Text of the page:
4. When UCLA hires new assistant professors, the employment relationship is covered by renewable two-year contracts which contain no explicit performance incentives. (For example, we do not receive commissions on the basis of how many articles we publish, teaching ratings, etc.) At the end of the second and fourth year, each assistant professor receives a formal review of his or her teaching and research, and if evaluations are satisfactory, they may receive a raise. At the end of the sixth year, assistant professors come up for tenure. Those who do not receive tenure are not offered new contracts with UCLA; they must find another job, either at another school or outside academia. Those who do receive tenure are offered new contracts. Only about 15-20% of assistant professors receive tenure offers.
Assuming that UCLA wishes its assistant professors to work rather than shirk, how must it set salaries with respect to their next best opportunities? Will salaries change during the six year period? If so, how? If not, why not?
It must set salaries above their next best opportunity. Salaries will ahve to increase during the six-year period to deter shirking -- the number of periods "to go" is decreasing.
Suppose that UCLA can choose how much to monitor assistant professors' research and teaching, and that the marginal costs of monitoring are increasing with the level of monitoring. Will it behoove UCLA to monitor more toward the beginning or the end of the six year contract? Is this likely to differ across individual assistant professors? If so, how?
From the model presented in class, it behooves UCLA to monitor more at the end of the six year contract, where the number of years to go is low. The size of the efficiency wage and monitoring intensity were complements. This is likely to differ across individual assistant professors if they can anticipate their probability of getting tenure. One will have to monitor (and pay the highest efficiency wages to) those who believe they are unlikely to get it.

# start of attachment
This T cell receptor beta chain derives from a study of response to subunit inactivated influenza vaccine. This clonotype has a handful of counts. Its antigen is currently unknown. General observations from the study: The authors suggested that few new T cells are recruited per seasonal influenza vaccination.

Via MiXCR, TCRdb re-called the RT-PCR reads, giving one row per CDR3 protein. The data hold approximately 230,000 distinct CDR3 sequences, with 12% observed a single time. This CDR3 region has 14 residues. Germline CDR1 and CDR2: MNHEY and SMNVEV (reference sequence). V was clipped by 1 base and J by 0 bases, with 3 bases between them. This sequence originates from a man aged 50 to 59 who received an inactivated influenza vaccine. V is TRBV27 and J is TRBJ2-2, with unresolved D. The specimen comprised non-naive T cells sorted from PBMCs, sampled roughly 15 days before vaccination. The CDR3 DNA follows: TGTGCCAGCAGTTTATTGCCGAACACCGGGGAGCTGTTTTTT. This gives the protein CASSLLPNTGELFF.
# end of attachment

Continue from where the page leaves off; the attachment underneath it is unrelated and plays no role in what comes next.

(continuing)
Not all courses offered at UCLA are offeret at many other universities. Would you recommend that untenured faculty teach these courses? Explain why or why not.
Untenured faculty should probably not teach these courses.
When preparing a course, the professor bears high sunk costs. When these are not specific to UCLA, these reaise his value not just to UCLA, but at other universities as well. The ability to teach Econ 101 is valuable everywhere. Professors have an incentive to make such investments because they cannot be appropriated by UCLA. When these are specific to UCLA, these raise his value to UCLA, but not other schools. The value can be appropriated by UCLA. They therefore have less an incentive to put effort into developing these courses.
It is true that if UCLA can require all assistant professors to put in high effort toward developing courses, this will enable UCLA to provide high work incentives because of the threat of termination. The situation would be similar to the Subway case -- where specific investmetns enabled the franchisor to provide the franchisee such incentives. But in fact, UCLA cannot easily verify the level of these specific investments. Because of the appropriability problem, assistant professors will tend to underinvest in developing courses which are specific to UCLA.